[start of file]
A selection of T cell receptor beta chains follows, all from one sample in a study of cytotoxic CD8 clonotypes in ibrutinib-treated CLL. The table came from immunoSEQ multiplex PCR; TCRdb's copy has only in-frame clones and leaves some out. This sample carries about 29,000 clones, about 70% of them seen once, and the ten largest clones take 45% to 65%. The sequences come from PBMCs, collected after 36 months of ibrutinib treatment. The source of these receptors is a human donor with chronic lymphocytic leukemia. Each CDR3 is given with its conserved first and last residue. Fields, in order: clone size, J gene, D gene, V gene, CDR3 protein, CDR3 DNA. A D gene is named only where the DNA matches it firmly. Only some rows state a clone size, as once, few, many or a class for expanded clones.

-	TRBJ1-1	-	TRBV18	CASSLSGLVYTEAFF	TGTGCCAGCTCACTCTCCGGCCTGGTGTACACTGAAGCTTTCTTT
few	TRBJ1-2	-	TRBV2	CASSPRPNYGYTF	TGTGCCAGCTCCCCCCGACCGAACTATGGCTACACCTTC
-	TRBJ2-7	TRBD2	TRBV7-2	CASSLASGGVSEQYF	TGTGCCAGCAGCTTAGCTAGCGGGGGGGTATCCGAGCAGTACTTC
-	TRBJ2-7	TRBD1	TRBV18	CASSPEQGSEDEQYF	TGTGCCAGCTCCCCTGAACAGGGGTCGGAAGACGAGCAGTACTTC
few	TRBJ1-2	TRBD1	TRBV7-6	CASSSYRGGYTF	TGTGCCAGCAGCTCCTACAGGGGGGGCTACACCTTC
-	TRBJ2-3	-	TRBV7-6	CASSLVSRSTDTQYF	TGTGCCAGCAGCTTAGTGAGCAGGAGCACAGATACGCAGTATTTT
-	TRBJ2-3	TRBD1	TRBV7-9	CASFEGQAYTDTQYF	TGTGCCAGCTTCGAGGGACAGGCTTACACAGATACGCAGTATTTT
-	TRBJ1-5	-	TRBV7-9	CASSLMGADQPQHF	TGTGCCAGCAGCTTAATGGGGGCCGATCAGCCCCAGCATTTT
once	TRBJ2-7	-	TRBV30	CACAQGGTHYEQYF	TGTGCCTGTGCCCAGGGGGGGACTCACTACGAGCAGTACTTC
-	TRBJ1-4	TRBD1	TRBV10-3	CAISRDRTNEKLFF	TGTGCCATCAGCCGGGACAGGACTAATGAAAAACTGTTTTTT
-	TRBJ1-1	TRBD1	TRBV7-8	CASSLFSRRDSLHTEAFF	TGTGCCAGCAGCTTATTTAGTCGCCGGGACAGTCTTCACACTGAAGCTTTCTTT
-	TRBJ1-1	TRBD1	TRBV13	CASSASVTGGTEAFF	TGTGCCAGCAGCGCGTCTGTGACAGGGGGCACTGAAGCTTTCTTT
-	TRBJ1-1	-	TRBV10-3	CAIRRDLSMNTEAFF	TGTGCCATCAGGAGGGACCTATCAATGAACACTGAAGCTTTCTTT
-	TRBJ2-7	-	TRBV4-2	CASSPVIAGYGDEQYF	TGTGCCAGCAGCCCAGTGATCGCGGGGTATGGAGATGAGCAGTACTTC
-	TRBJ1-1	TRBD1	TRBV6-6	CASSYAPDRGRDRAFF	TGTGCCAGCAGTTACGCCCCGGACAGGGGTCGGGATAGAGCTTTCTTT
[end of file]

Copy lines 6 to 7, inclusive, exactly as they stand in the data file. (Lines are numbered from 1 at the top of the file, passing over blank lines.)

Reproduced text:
few	TRBJ1-2	TRBD1	TRBV7-6	CASSSYRGGYTF	TGTGCCAGCAGCTCCTACAGGGGGGGCTACACCTTC
-	TRBJ2-3	-	TRBV7-6	CASSLVSRSTDTQYF	TGTGCCAGCAGCTTAGTGAGCAGGAGCACAGATACGCAGTATTTT